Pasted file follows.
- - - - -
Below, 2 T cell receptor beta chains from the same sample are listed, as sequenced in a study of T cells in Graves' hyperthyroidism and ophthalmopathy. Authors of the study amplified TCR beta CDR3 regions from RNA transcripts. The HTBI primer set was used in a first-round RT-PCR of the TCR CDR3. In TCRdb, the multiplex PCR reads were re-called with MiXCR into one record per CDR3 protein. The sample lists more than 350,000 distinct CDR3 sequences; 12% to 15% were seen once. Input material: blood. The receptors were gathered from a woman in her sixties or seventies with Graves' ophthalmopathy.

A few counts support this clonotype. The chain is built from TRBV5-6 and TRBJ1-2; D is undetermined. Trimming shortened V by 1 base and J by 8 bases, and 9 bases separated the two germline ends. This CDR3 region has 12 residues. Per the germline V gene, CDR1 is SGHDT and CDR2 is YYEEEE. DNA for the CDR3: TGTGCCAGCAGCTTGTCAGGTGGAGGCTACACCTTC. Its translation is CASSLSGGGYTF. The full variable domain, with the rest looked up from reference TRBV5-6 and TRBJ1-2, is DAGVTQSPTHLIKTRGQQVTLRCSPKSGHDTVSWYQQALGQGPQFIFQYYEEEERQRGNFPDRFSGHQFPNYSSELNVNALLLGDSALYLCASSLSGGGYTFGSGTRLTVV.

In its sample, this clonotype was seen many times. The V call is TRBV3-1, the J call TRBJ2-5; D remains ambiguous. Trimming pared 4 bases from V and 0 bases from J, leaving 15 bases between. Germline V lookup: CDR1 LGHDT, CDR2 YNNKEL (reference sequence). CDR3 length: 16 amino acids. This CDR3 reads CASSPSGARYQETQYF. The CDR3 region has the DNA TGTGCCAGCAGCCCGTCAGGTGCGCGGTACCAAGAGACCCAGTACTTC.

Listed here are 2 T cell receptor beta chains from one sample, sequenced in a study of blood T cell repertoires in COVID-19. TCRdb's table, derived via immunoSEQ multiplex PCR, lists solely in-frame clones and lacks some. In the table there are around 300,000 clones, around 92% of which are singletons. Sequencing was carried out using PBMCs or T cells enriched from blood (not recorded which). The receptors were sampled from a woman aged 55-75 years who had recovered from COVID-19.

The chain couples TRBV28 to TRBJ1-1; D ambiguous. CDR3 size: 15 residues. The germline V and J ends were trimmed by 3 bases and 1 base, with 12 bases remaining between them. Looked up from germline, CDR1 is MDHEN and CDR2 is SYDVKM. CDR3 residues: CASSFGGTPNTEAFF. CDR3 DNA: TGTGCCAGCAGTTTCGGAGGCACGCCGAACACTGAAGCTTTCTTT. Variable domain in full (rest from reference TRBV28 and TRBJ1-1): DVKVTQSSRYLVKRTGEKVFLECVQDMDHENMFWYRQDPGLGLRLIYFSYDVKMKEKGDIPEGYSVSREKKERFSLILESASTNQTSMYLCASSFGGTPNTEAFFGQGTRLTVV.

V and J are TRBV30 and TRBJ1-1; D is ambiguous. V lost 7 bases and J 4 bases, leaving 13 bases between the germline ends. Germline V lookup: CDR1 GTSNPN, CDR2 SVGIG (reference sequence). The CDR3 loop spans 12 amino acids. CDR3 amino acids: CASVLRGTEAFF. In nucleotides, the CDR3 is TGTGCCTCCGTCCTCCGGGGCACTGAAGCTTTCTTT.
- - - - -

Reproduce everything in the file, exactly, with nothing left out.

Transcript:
Below, 2 T cell receptor beta chains from the same sample are listed, as sequenced in a study of T cells in Graves' hyperthyroidism and ophthalmopathy. Authors of the study amplified TCR beta CDR3 regions from RNA transcripts. The HTBI primer set was used in a first-round RT-PCR of the TCR CDR3. In TCRdb, the multiplex PCR reads were re-called with MiXCR into one record per CDR3 protein. The sample lists more than 350,000 distinct CDR3 sequences; 12% to 15% were seen once. Input material: blood. The receptors were gathered from a woman in her sixties or seventies with Graves' ophthalmopathy.

A few counts support this clonotype. The chain is built from TRBV5-6 and TRBJ1-2; D is undetermined. Trimming shortened V by 1 base and J by 8 bases, and 9 bases separated the two germline ends. This CDR3 region has 12 residues. Per the germline V gene, CDR1 is SGHDT and CDR2 is YYEEEE. DNA for the CDR3: TGTGCCAGCAGCTTGTCAGGTGGAGGCTACACCTTC. Its translation is CASSLSGGGYTF. The full variable domain, with the rest looked up from reference TRBV5-6 and TRBJ1-2, is DAGVTQSPTHLIKTRGQQVTLRCSPKSGHDTVSWYQQALGQGPQFIFQYYEEEERQRGNFPDRFSGHQFPNYSSELNVNALLLGDSALYLCASSLSGGGYTFGSGTRLTVV.

In its sample, this clonotype was seen many times. The V call is TRBV3-1, the J call TRBJ2-5; D remains ambiguous. Trimming pared 4 bases from V and 0 bases from J, leaving 15 bases between. Germline V lookup: CDR1 LGHDT, CDR2 YNNKEL (reference sequence). CDR3 length: 16 amino acids. This CDR3 reads CASSPSGARYQETQYF. The CDR3 region has the DNA TGTGCCAGCAGCCCGTCAGGTGCGCGGTACCAAGAGACCCAGTACTTC.

Listed here are 2 T cell receptor beta chains from one sample, sequenced in a study of blood T cell repertoires in COVID-19. TCRdb's table, derived via immunoSEQ multiplex PCR, lists solely in-frame clones and lacks some. In the table there are around 300,000 clones, around 92% of which are singletons. Sequencing was carried out using PBMCs or T cells enriched from blood (not recorded which). The receptors were sampled from a woman aged 55-75 years who had recovered from COVID-19.

The chain couples TRBV28 to TRBJ1-1; D ambiguous. CDR3 size: 15 residues. The germline V and J ends were trimmed by 3 bases and 1 base, with 12 bases remaining between them. Looked up from germline, CDR1 is MDHEN and CDR2 is SYDVKM. CDR3 residues: CASSFGGTPNTEAFF. CDR3 DNA: TGTGCCAGCAGTTTCGGAGGCACGCCGAACACTGAAGCTTTCTTT. Variable domain in full (rest from reference TRBV28 and TRBJ1-1): DVKVTQSSRYLVKRTGEKVFLECVQDMDHENMFWYRQDPGLGLRLIYFSYDVKMKEKGDIPEGYSVSREKKERFSLILESASTNQTSMYLCASSFGGTPNTEAFFGQGTRLTVV.

V and J are TRBV30 and TRBJ1-1; D is ambiguous. V lost 7 bases and J 4 bases, leaving 13 bases between the germline ends. Germline V lookup: CDR1 GTSNPN, CDR2 SVGIG (reference sequence). The CDR3 loop spans 12 amino acids. CDR3 amino acids: CASVLRGTEAFF. In nucleotides, the CDR3 is TGTGCCTCCGTCCTCCGGGGCACTGAAGCTTTCTTT.